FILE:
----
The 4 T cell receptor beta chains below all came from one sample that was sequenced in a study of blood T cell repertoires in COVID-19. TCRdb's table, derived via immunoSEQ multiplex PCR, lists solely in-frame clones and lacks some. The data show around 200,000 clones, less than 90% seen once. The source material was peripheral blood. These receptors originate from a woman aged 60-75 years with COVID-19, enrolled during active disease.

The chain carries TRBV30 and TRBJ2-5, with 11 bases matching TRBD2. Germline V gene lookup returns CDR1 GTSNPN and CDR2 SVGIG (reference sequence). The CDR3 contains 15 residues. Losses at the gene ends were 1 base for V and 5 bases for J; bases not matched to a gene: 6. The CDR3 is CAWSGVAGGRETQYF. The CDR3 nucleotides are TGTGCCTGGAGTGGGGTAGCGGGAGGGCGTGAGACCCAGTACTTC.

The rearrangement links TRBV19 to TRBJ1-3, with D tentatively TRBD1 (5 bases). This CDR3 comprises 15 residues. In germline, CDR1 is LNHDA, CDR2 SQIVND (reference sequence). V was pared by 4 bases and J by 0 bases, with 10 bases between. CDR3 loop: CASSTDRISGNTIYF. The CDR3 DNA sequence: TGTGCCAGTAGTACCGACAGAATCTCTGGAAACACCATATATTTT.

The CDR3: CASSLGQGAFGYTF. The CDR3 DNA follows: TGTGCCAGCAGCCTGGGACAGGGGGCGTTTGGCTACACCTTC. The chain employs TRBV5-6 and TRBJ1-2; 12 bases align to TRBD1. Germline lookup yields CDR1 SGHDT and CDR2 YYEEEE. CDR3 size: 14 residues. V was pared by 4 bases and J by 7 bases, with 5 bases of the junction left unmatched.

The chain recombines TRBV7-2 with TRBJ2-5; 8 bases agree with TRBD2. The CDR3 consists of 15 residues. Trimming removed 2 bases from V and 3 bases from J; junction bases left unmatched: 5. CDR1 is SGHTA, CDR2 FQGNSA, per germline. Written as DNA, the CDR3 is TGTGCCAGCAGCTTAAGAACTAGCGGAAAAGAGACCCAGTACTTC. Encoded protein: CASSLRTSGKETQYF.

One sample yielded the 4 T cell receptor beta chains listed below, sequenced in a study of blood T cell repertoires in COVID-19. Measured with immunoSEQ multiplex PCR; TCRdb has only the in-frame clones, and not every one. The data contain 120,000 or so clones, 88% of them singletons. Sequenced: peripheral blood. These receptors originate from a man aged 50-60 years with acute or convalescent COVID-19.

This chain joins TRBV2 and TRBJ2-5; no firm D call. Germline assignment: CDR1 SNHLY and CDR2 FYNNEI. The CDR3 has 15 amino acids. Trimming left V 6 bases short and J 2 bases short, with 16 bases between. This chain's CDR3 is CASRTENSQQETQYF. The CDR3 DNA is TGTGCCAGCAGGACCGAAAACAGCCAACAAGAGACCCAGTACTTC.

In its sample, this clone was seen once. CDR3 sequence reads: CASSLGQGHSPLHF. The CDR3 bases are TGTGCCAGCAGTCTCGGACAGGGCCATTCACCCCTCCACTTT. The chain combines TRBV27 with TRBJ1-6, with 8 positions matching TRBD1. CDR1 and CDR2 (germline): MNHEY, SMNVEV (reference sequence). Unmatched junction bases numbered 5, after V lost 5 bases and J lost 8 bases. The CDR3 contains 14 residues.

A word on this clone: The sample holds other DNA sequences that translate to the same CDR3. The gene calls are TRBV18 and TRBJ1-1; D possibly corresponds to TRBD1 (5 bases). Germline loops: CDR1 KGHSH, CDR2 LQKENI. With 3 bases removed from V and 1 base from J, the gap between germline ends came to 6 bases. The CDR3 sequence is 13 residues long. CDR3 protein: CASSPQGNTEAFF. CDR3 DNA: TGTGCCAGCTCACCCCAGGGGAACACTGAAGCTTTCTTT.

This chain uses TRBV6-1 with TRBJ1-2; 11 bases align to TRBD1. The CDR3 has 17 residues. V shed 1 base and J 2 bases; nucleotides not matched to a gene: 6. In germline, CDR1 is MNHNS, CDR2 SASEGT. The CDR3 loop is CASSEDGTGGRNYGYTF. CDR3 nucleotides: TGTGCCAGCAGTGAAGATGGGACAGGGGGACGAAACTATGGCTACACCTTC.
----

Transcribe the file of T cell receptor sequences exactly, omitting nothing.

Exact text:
The 4 T cell receptor beta chains below all came from one sample that was sequenced in a study of blood T cell repertoires in COVID-19. TCRdb's table, derived via immunoSEQ multiplex PCR, lists solely in-frame clones and lacks some. The data show around 200,000 clones, less than 90% seen once. The source material was peripheral blood. These receptors originate from a woman aged 60-75 years with COVID-19, enrolled during active disease.

The chain carries TRBV30 and TRBJ2-5, with 11 bases matching TRBD2. Germline V gene lookup returns CDR1 GTSNPN and CDR2 SVGIG (reference sequence). The CDR3 contains 15 residues. Losses at the gene ends were 1 base for V and 5 bases for J; bases not matched to a gene: 6. The CDR3 is CAWSGVAGGRETQYF. The CDR3 nucleotides are TGTGCCTGGAGTGGGGTAGCGGGAGGGCGTGAGACCCAGTACTTC.

The rearrangement links TRBV19 to TRBJ1-3, with D tentatively TRBD1 (5 bases). This CDR3 comprises 15 residues. In germline, CDR1 is LNHDA, CDR2 SQIVND (reference sequence). V was pared by 4 bases and J by 0 bases, with 10 bases between. CDR3 loop: CASSTDRISGNTIYF. The CDR3 DNA sequence: TGTGCCAGTAGTACCGACAGAATCTCTGGAAACACCATATATTTT.

The CDR3: CASSLGQGAFGYTF. The CDR3 DNA follows: TGTGCCAGCAGCCTGGGACAGGGGGCGTTTGGCTACACCTTC. The chain employs TRBV5-6 and TRBJ1-2; 12 bases align to TRBD1. Germline lookup yields CDR1 SGHDT and CDR2 YYEEEE. CDR3 size: 14 residues. V was pared by 4 bases and J by 7 bases, with 5 bases of the junction left unmatched.

The chain recombines TRBV7-2 with TRBJ2-5; 8 bases agree with TRBD2. The CDR3 consists of 15 residues. Trimming removed 2 bases from V and 3 bases from J; junction bases left unmatched: 5. CDR1 is SGHTA, CDR2 FQGNSA, per germline. Written as DNA, the CDR3 is TGTGCCAGCAGCTTAAGAACTAGCGGAAAAGAGACCCAGTACTTC. Encoded protein: CASSLRTSGKETQYF.

One sample yielded the 4 T cell receptor beta chains listed below, sequenced in a study of blood T cell repertoires in COVID-19. Measured with immunoSEQ multiplex PCR; TCRdb has only the in-frame clones, and not every one. The data contain 120,000 or so clones, 88% of them singletons. Sequenced: peripheral blood. These receptors originate from a man aged 50-60 years with acute or convalescent COVID-19.

This chain joins TRBV2 and TRBJ2-5; no firm D call. Germline assignment: CDR1 SNHLY and CDR2 FYNNEI. The CDR3 has 15 amino acids. Trimming left V 6 bases short and J 2 bases short, with 16 bases between. This chain's CDR3 is CASRTENSQQETQYF. The CDR3 DNA is TGTGCCAGCAGGACCGAAAACAGCCAACAAGAGACCCAGTACTTC.

In its sample, this clone was seen once. CDR3 sequence reads: CASSLGQGHSPLHF. The CDR3 bases are TGTGCCAGCAGTCTCGGACAGGGCCATTCACCCCTCCACTTT. The chain combines TRBV27 with TRBJ1-6, with 8 positions matching TRBD1. CDR1 and CDR2 (germline): MNHEY, SMNVEV (reference sequence). Unmatched junction bases numbered 5, after V lost 5 bases and J lost 8 bases. The CDR3 contains 14 residues.

A word on this clone: The sample holds other DNA sequences that translate to the same CDR3. The gene calls are TRBV18 and TRBJ1-1; D possibly corresponds to TRBD1 (5 bases). Germline loops: CDR1 KGHSH, CDR2 LQKENI. With 3 bases removed from V and 1 base from J, the gap between germline ends came to 6 bases. The CDR3 sequence is 13 residues long. CDR3 protein: CASSPQGNTEAFF. CDR3 DNA: TGTGCCAGCTCACCCCAGGGGAACACTGAAGCTTTCTTT.

This chain uses TRBV6-1 with TRBJ1-2; 11 bases align to TRBD1. The CDR3 has 17 residues. V shed 1 base and J 2 bases; nucleotides not matched to a gene: 6. In germline, CDR1 is MNHNS, CDR2 SASEGT. The CDR3 loop is CASSEDGTGGRNYGYTF. CDR3 nucleotides: TGTGCCAGCAGTGAAGATGGGACAGGGGGACGAAACTATGGCTACACCTTC.